Minimizing Civilian Uses of Highly Enriched Uranium
At the request of its Member States, the IAEA has been involved for many years in supporting efforts towards reducing the uses of highly enriched uranium or removing them from use. (Photo: P. Pavlicek/IAEA)
IAEA Director General Mohamed ElBaradei stressed the need for more vigorous and effective actions towards minimizing the civilian uses of highly enriched uranium (HEU) at an international conference taking place in Oslo, Norway, 17-20 June 2006.
In his remarks, delivered to the Conference by the Director of the IAEA Office of External Relations, Vilmos Cserveny, Dr. ElBaradei cited the conference´s timeliness in view of increasing attention currently being given to the control of uranium enrichment technology.
More than 100 civilian nuclear facilities around the world still run on weapons-grade HEU, that is uranium that has been enriched to 90% or greater. These facilities include research reactors and critical assemblies that were established in the 1950s and 1960s and have played a central role in the development of peaceful uses of nuclear technology. Many experts, agree that these reactors can be converted to run efficiently on low enriched uranium (LEU) thus reducing proliferation risks while continuing to ensure a secure and effective path for nuclear research for peaceful purposes.
At the request of its Member States, the IAEA has been involved for many years in supporting efforts towards reducing the uses of HEU. International and national efforts have also increased in this area and resulted in the full conversion of 33 research reactors as of June 2006. Although much has been achieved, vulnerabilities remain, Dr. ElBaradei emphasized.
These vulnerabilities, including the clear signs of terrorists trying to acquire nuclear material through criminal networks, were the subject of an opinion piece co-authored by Dr. ElBaradei and Norwegian Foreign Affairs Minister Jonas Gahr Støre, published in the Financial Times last week. In that article Dr. ElBaradei and Minister Gahr stressed the need to continue working with a sense of urgency, and through more coherent global action to minimize commercial uses of HEU. They outlined some of the urgent measures that would be needed as follows:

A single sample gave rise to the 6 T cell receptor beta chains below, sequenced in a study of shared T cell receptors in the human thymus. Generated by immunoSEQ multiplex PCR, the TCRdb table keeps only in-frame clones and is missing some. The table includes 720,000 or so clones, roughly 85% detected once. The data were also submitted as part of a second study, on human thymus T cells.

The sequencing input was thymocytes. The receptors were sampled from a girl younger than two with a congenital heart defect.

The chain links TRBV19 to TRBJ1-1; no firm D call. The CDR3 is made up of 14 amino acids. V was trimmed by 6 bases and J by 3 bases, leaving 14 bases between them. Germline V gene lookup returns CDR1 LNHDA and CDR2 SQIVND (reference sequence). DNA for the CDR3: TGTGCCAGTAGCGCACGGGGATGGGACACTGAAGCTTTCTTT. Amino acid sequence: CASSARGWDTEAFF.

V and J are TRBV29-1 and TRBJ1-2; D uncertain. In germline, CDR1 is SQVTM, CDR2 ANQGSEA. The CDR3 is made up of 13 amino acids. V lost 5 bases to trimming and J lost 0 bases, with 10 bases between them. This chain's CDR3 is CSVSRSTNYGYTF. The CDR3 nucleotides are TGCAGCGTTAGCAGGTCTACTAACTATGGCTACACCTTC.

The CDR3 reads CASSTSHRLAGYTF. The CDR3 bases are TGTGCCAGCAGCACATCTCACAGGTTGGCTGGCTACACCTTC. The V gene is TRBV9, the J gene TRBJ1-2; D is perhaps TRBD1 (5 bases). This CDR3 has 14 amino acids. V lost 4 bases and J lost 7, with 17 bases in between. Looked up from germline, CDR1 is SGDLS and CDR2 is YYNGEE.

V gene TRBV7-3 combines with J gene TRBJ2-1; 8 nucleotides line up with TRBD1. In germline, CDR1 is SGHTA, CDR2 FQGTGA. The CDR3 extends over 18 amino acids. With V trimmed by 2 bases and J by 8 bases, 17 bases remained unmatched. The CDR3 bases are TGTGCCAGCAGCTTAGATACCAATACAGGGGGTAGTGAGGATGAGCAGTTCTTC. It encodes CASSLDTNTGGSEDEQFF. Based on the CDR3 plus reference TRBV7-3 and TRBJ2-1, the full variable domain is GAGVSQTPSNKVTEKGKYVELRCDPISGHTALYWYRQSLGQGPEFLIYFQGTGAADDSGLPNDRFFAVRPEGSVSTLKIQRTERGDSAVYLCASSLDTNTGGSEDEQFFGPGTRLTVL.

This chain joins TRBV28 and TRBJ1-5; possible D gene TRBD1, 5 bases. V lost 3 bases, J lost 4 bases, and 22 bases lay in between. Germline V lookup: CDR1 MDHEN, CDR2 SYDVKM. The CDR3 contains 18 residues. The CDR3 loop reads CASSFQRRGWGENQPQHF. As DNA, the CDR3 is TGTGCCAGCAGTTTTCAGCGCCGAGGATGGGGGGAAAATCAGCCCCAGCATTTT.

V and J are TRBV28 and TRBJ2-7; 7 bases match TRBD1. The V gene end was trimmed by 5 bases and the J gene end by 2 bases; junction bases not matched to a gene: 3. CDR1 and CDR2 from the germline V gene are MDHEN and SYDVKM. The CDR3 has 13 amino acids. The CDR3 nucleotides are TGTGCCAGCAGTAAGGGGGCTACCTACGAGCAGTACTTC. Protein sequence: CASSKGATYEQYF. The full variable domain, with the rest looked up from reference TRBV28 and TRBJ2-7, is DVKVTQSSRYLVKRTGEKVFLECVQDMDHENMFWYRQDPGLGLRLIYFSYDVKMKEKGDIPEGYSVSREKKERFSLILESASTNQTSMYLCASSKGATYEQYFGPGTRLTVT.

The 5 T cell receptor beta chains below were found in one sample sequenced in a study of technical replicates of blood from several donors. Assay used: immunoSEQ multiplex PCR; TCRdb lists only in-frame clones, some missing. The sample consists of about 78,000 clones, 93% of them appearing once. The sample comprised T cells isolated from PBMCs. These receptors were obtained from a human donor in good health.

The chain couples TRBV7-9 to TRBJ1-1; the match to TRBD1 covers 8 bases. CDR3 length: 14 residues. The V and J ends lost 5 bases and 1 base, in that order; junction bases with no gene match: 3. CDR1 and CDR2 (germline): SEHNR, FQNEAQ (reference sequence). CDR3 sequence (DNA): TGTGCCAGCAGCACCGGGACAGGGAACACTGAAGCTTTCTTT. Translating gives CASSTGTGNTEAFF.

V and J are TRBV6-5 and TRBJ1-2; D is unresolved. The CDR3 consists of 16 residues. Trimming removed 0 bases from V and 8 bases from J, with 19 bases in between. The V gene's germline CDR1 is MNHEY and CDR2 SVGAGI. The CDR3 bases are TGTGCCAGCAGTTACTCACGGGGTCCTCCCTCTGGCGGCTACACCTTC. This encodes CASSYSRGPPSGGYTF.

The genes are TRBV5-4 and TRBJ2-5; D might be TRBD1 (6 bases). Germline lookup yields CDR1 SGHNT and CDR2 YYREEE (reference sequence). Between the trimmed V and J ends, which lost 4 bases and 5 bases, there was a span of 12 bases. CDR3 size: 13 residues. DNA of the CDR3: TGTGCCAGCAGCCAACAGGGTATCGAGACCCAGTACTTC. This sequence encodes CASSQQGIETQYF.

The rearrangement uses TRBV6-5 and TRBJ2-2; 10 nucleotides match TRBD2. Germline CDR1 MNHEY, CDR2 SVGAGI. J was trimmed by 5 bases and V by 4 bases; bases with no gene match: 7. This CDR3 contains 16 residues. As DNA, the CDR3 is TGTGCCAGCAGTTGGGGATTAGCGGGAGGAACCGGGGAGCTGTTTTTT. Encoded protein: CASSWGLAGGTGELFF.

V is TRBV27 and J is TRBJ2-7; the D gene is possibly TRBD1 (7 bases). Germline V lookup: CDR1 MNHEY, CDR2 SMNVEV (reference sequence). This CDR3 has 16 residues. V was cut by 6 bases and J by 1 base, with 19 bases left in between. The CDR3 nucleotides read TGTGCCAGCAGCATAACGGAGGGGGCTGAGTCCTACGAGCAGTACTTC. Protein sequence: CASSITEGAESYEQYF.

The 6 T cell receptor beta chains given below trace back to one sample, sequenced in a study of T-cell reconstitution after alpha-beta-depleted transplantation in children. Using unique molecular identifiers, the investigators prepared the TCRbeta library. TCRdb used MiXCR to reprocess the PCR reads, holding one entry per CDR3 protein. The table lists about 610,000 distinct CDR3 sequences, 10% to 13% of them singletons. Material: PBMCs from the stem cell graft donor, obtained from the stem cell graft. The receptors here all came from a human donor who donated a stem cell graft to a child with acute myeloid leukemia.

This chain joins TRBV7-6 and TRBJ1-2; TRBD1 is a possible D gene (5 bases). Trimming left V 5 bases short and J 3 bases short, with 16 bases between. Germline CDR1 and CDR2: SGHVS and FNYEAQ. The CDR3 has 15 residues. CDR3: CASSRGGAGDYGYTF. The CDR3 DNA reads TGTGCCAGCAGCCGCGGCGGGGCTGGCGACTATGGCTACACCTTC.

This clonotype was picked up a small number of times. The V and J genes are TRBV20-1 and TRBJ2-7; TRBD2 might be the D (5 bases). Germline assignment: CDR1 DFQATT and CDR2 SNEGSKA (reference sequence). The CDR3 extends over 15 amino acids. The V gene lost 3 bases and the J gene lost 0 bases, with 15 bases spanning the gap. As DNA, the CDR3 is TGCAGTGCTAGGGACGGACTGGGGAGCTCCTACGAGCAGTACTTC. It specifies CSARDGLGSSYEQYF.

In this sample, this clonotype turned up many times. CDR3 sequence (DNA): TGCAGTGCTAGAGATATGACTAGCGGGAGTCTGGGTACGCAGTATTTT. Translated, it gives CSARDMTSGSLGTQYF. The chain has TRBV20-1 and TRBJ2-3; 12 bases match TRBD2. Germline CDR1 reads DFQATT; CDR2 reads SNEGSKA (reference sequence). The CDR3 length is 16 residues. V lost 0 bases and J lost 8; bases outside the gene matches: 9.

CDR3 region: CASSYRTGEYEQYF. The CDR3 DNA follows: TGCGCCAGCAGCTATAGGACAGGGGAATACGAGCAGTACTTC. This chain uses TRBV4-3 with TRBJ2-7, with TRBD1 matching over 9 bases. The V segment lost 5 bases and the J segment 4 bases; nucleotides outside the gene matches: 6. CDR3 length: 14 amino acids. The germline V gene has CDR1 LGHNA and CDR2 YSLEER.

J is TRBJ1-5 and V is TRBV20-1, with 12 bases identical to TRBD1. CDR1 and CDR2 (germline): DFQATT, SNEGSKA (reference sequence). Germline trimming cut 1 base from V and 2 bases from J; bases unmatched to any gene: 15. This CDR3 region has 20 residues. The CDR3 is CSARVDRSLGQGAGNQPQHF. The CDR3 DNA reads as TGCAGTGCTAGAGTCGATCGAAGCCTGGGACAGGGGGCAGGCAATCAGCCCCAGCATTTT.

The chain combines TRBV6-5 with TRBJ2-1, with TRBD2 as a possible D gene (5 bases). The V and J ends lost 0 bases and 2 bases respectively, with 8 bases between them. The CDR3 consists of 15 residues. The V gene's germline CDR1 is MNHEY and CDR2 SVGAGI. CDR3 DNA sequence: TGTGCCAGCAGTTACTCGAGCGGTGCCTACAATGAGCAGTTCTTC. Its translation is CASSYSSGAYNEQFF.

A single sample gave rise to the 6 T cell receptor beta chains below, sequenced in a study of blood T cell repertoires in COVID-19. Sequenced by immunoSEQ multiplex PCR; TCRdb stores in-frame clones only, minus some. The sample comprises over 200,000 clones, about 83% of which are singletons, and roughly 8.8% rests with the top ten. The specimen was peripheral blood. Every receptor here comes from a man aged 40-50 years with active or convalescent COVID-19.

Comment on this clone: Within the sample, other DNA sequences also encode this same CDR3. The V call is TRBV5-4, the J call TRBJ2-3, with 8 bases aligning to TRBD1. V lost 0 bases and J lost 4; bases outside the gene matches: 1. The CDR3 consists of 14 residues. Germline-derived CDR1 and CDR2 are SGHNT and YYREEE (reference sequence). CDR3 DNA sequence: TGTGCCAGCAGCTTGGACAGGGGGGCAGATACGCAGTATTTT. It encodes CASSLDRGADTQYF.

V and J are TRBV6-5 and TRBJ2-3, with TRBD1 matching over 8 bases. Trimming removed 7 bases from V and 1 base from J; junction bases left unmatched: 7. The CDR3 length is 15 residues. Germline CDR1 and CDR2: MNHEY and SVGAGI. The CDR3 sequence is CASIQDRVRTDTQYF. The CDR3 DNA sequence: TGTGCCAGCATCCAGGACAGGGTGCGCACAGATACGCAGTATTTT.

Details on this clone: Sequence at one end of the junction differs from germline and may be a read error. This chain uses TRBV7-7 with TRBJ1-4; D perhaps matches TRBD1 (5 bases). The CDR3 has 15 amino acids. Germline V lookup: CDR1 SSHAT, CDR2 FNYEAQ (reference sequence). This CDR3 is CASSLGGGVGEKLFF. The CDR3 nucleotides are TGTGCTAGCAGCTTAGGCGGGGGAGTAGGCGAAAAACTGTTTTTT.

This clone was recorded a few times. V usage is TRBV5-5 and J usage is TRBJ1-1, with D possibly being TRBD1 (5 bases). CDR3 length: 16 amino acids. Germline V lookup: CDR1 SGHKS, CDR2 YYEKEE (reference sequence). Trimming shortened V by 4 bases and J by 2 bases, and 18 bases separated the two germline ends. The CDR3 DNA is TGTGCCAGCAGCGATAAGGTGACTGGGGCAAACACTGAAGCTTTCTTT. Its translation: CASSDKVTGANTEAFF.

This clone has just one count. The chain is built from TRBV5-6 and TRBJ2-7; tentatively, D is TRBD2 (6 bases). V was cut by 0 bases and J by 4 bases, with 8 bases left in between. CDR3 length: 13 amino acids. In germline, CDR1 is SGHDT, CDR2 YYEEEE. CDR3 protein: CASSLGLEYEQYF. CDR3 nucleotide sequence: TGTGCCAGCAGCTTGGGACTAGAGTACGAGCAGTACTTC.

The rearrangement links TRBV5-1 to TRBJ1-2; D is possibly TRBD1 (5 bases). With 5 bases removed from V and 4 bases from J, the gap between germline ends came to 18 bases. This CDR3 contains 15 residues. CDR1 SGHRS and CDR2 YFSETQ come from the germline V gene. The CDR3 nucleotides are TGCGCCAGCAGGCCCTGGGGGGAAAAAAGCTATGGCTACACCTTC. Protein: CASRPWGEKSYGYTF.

The countries involved should join forces to step up their efforts towards minimizing and eventually eliminating the civilian use of HEU. Joint research should be conducted to address the remaining technical hurdles involved in converting from HEU to LEU the operations of facilities and the production processes for medical isotopes. The commercial interests of the companies concerned should be protected, and the conversion work should ensure that reactors are converted in a safe and secure manner, without increasing the operating costs of the reactors and without altering their scientific mission or functions. Financing and other incentives should be made available where needed to assist countries with conversion operations.
All countries should agree to stop producing fissile material for use in nuclear weapons. The elements are already in place for such an agreement, in the form of the proposed Fissile Material Cut-off Treaty.
To build confidence, countries with civilian and military HEU stockpiles should release clear inventories of those stockpiles and publish a schedule under which the remaining HEU will be verifiably downblended.
"The IAEA has co-operated with the Government of Norway in the preparations for this event and is looking forward to its deliberations" the IAEA Director General said.
"I trust the Oslo Symposium will be an important milestone on the road towards forging international understanding about the benefits of moving away from the use of and commerce in HEU worldwide and the technical feasibility of doing so."